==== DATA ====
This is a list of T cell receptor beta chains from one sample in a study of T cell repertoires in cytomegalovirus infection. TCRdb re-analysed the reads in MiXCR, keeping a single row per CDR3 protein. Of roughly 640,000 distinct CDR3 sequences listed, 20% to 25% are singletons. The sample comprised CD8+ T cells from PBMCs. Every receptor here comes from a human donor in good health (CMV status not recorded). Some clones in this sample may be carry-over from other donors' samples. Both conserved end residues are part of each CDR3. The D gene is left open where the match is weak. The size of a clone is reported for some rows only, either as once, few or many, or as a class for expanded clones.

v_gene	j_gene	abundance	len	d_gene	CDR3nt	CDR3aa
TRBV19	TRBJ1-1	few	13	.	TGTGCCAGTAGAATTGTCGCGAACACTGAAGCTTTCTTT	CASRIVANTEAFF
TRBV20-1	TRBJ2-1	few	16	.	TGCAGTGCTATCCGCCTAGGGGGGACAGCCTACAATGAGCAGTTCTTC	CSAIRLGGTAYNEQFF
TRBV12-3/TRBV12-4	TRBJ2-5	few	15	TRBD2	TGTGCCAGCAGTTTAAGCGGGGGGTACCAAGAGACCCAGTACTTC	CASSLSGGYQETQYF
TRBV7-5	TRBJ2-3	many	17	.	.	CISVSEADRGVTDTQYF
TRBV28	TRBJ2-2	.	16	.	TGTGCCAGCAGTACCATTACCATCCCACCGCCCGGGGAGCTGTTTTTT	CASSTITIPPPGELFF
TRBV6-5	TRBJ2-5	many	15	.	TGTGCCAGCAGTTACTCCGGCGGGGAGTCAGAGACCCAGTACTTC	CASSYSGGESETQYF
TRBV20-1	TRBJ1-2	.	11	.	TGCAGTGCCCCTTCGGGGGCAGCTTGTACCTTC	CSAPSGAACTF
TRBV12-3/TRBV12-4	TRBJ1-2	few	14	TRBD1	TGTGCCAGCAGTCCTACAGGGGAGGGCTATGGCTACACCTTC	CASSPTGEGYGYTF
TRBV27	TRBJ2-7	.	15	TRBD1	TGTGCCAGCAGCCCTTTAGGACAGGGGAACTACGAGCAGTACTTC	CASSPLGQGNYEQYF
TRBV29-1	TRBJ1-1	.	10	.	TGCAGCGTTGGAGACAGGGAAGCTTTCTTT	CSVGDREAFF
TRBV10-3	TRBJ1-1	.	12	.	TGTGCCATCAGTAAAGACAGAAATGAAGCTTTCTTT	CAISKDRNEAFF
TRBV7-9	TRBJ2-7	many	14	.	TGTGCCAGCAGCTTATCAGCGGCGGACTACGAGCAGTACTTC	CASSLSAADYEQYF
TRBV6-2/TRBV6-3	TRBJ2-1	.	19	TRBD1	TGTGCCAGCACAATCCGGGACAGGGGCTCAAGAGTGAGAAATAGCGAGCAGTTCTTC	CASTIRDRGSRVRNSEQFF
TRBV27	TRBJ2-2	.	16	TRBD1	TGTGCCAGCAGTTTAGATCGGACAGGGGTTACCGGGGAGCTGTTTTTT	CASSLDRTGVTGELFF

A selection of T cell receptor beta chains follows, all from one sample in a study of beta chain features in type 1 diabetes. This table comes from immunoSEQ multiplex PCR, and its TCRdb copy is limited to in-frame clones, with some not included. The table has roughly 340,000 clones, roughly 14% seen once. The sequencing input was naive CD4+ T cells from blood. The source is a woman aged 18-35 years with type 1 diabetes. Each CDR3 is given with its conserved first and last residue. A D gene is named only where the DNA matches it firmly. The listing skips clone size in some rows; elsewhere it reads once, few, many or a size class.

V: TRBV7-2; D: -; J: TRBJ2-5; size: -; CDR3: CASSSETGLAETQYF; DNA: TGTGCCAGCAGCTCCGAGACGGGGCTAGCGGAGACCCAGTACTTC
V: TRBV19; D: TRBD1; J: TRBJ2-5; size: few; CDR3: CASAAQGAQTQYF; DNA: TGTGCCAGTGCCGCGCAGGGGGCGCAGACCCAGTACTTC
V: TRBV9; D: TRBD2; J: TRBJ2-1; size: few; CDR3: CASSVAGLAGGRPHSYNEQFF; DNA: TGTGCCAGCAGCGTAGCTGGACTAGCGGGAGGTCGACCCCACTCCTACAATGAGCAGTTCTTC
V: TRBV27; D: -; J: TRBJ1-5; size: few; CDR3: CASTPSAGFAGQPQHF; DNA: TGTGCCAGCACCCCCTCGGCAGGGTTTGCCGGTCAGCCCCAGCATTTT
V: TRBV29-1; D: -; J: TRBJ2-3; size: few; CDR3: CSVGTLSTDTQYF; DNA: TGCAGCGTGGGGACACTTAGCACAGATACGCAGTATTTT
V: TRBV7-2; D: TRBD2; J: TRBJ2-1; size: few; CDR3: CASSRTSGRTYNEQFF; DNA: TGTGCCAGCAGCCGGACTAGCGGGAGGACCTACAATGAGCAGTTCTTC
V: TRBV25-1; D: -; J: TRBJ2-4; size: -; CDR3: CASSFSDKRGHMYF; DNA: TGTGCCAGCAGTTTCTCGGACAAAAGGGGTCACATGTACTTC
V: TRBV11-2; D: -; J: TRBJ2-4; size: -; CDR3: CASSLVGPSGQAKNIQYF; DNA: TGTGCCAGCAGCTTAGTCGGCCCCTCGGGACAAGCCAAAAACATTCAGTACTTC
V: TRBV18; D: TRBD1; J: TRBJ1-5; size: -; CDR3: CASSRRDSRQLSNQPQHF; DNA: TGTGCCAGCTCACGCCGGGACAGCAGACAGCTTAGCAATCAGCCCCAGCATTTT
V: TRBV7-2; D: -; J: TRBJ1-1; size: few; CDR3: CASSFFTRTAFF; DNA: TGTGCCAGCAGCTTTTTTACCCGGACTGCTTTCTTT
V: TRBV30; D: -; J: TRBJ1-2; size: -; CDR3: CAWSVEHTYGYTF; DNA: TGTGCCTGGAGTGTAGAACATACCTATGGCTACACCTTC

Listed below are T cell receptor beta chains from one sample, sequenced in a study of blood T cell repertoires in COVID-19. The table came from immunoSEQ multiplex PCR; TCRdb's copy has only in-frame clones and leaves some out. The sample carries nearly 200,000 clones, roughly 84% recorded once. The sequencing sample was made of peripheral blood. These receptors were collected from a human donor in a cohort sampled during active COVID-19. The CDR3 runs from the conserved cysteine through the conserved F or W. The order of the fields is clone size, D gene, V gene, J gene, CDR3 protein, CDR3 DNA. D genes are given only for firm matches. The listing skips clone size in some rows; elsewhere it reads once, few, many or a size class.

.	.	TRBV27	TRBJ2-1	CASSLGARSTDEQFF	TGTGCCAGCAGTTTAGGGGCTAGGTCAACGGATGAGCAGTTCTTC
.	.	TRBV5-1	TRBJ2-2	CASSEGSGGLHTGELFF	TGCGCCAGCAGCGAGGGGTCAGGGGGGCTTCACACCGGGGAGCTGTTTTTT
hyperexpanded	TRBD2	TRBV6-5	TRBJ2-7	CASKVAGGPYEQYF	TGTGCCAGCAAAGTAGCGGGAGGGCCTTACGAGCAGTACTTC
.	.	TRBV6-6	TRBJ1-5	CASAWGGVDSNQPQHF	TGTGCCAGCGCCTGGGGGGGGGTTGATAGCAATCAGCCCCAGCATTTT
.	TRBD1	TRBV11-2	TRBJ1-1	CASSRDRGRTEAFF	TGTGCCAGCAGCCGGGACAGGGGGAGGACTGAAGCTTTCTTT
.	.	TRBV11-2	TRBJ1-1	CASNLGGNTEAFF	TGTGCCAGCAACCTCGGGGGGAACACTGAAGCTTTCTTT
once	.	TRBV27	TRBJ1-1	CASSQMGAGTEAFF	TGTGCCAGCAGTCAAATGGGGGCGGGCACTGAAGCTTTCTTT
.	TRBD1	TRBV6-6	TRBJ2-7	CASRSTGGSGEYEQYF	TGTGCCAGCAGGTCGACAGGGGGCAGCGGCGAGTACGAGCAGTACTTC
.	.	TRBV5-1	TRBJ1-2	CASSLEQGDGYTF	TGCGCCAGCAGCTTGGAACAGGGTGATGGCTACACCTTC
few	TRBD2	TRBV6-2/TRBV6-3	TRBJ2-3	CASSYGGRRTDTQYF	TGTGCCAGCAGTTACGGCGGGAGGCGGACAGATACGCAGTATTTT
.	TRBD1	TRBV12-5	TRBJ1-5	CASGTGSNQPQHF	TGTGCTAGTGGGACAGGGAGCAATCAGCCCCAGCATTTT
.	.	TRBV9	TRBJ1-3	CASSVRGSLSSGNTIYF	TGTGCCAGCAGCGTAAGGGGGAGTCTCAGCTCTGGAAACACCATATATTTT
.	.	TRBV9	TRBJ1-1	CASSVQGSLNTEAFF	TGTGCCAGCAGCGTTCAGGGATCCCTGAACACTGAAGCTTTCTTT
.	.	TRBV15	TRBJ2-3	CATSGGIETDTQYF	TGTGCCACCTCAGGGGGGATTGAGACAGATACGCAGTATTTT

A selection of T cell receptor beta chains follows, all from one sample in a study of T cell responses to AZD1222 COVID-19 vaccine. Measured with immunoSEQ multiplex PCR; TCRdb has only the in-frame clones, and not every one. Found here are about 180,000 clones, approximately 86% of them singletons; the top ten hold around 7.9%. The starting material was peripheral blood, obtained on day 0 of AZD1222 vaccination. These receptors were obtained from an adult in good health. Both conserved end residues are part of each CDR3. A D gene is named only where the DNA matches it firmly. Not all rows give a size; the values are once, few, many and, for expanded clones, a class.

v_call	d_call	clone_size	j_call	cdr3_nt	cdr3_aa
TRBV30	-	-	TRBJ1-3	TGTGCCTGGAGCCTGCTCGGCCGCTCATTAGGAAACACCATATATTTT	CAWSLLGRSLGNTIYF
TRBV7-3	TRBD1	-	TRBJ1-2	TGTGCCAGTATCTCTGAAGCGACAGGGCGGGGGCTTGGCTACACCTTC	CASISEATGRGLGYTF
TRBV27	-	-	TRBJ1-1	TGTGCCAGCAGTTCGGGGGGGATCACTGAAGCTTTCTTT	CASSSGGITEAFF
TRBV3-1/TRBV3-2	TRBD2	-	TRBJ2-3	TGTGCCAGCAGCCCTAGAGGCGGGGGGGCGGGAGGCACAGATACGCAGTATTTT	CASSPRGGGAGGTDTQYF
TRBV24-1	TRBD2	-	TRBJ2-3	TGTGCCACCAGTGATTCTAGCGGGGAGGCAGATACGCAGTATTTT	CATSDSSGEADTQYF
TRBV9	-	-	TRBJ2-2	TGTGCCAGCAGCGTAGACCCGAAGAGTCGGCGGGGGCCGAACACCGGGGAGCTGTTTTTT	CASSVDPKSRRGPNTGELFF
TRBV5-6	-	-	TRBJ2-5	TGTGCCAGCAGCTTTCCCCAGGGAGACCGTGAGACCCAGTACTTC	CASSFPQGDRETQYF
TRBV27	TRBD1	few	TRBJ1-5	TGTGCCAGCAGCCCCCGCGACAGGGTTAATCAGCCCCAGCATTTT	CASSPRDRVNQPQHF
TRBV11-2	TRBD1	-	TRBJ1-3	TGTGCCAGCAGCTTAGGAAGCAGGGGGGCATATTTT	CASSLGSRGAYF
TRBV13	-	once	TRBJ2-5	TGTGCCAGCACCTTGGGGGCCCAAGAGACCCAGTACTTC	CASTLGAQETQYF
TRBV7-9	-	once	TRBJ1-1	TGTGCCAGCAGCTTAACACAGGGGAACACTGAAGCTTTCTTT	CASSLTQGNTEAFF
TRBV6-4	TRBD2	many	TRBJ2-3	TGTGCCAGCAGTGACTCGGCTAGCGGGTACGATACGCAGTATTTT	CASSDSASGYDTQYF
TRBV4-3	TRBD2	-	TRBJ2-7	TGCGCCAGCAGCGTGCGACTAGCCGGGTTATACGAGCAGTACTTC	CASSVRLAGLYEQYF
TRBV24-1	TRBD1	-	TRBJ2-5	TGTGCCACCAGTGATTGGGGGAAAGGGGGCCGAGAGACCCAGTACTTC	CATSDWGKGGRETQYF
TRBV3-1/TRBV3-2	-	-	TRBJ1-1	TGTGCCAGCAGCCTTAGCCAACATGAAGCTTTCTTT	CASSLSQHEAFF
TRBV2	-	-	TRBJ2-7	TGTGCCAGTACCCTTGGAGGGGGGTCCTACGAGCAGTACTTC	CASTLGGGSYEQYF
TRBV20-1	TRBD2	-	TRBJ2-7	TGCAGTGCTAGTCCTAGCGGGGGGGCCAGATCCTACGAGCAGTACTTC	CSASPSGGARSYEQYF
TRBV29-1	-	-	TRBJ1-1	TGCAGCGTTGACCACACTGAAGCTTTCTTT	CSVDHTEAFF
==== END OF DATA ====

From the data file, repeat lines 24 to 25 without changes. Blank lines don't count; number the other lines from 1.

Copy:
V: TRBV25-1; D: -; J: TRBJ2-4; size: -; CDR3: CASSFSDKRGHMYF; DNA: TGTGCCAGCAGTTTCTCGGACAAAAGGGGTCACATGTACTTC
V: TRBV11-2; D: -; J: TRBJ2-4; size: -; CDR3: CASSLVGPSGQAKNIQYF; DNA: TGTGCCAGCAGCTTAGTCGGCCCCTCGGGACAAGCCAAAAACATTCAGTACTTC